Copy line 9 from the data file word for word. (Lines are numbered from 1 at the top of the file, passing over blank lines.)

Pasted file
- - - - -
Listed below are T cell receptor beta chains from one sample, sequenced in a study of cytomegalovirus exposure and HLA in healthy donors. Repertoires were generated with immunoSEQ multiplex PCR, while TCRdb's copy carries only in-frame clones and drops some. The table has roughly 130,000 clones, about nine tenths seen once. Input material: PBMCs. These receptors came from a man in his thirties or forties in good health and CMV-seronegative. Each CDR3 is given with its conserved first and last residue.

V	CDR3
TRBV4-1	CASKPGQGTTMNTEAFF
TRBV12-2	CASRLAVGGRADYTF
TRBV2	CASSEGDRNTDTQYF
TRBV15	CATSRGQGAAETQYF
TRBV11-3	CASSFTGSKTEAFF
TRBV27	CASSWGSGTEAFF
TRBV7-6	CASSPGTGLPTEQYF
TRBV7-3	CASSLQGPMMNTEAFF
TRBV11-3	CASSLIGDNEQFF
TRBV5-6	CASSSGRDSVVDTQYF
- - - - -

TRBV7-6	CASSPGTGLPTEQYF